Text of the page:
First show in new “Steve Woolf Studio Theatre Series” debuting Friday


JUDITH NEWMARK, Special to the Jewish Light

Becks Redman wishes she had had a chance to get to know Stephen Woolf.

“We only met once or twice,” explained Redman, co-associate artistic director of the Repertory Theatre of St. Louis and its director of new play development. She joined the Rep around the time that Woolf — who retired in 2019 and died just two years later — was wrapping up his 33-year-long career as the theater’s artistic director.

Since then, she’s learned more about him. She’s learned that he founded the Rep’s Studio Series, filling the Loretto-Hilton’s downstairs theater with small-scale, sometimes offbeat, consistently intriguing plays. Those included two of the finest productions that Woolf directed himself, “Betrayal” by Harold Pinter and “Humble Boy” by Charlotte Jones.

That’s why Redman considers it “such a gift to be able to direct the first show in a series that has been named for him,” the Steve Woolf Studio Theatre Series. 

Better still, she thinks its premiere post-pandemic production, Rajiv Joseph’s “Gruesome Playground Injuries,” offers exactly the kind of theater Woolf relished: intimate, provocative and fresh. 

Suiting the Studio’s non-traditional traditions, “Gruesome” won’t play at the Loretto-Hilton, nor at COCA (where the Rep has mounted several recent shows). Instead, it runs April 14-May 13 in the Strauss Black Box Theatre at the new Kirkwood Performing Arts Center.

“I love this play,” said Redman, noting that playwright Joseph set his director a challenge. It traces a relationship that begins in elementary school through scenes spaced over 30 years — but not in chronological order.  “That’s tricky,” she acknowledged. 

“But the through line — which involves love and friendship and trauma  — is really poignant.”

Becks Redman

The title is not a metaphor. The play opens in a school nurse’s office, where young Kayleen (Jessika Williams) and Doug (Brian Slaten) wait for help. She has a tummy ache, and he has just attempted to ride his bike off the school roof. (Not a success.) Over time, their relationship deepens and their medical issues get worse.

Redman knows that this play, which Soundstage Productions Theatre mounted here in 2011, may not be everybody’s cup of chicken soup. But she also points out that “as dark as it can be, ‘Gruesome’ is also about love and hope — and it’s suprisingly funny!”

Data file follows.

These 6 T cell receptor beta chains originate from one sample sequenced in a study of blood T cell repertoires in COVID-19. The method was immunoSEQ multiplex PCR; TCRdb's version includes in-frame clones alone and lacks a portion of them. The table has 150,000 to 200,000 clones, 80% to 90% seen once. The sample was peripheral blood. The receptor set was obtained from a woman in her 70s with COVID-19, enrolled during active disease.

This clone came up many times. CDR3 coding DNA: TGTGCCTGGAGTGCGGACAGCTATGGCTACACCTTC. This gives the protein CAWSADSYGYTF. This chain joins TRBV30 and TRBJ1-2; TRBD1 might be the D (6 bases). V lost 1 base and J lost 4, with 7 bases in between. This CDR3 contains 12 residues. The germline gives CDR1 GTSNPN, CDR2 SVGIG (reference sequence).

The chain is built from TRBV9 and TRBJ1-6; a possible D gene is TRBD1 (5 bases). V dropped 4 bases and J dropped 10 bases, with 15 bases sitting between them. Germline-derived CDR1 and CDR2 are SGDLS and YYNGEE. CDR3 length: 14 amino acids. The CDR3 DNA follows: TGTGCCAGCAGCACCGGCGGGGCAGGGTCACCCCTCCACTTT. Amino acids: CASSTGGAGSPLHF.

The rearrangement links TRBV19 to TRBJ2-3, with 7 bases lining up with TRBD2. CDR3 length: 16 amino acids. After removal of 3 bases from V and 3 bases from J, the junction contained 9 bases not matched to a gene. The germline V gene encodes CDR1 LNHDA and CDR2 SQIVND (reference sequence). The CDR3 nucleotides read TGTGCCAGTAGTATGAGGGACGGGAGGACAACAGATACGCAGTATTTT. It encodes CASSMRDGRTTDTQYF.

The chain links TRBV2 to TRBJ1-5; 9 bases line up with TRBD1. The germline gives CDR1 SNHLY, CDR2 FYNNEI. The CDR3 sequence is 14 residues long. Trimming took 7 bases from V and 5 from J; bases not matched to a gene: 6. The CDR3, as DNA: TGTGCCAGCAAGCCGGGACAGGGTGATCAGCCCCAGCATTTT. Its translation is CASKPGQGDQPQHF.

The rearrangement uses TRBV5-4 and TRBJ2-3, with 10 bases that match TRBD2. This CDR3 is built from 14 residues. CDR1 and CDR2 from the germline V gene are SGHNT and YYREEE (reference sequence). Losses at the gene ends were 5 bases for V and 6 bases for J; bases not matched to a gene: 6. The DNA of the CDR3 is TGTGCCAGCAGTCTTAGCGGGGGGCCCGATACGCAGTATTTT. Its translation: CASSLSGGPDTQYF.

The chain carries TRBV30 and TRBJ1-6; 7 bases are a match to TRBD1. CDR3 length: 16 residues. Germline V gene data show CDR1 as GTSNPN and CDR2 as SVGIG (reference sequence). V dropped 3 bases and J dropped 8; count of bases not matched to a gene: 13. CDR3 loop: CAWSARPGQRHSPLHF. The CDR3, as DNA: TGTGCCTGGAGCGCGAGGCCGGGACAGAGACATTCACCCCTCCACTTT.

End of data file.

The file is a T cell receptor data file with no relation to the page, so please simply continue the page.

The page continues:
This is Redman’s second outing as a St. Louis director. (The first she terms “a very different show,” “Puss in Boots” for the Rep’s Imaginary Theatre Company.)  At 30, she counts herself lucky to have had all kinds of opportunities come her way, starting when she was growing up in Los Angeles, the daughter of people involved in the performing arts.

Her late father, Nicholas Redman, was a film historian and documentarian; one of his docs, about director Sam Peckinpaugh and the “The Wild Bunch,” was up for an Academy Award. The nomination certificate he received now hangs in the Central West End apartment she shares with her partner, composer and musician David Gomez. He wrote the music for “Gruesome.”

Her mother, Nectar Goldman Redman, was “an actor in her younger days”; her parents came to LA from Tel Aviv. 

“I grew up in a very Jewish community, very connected to grandparents and to my Jewish heritage,” said Redman, a petite woman with long brown hair. Her nickname is short for Rebecca. “Culturally, I feel Israeli — I’ve spent so much time there.”

Her family “never told me not to pursue a career in theater, never said that wasn’t viable — how could they!” With their encouragement, she went off to study acting at the University of the Arts in Philadelphia. In time, however, she changed her focus to directing because “I realized that, to put it kindly, actors don’t have as much access to information as I want to have. I always want to know everything, and I want to be challenged.”

She finds those challenges in all kinds of plays, from the classics she studied in London to the small productions she worked on in New York and at the famed Humana Festival of New Plays in Louisville, Ky. She likes highly physical shows and immersive theater; she has, she says, “really enjoyed plays that made me uncomfortable.” Her taste is broad and eclectic, and she declines to play favorites.

Besides, she has one standard that covers just about everything, regardless of style or subject. “I like plays,” Redman says, “that make me talk about them on the ride home.”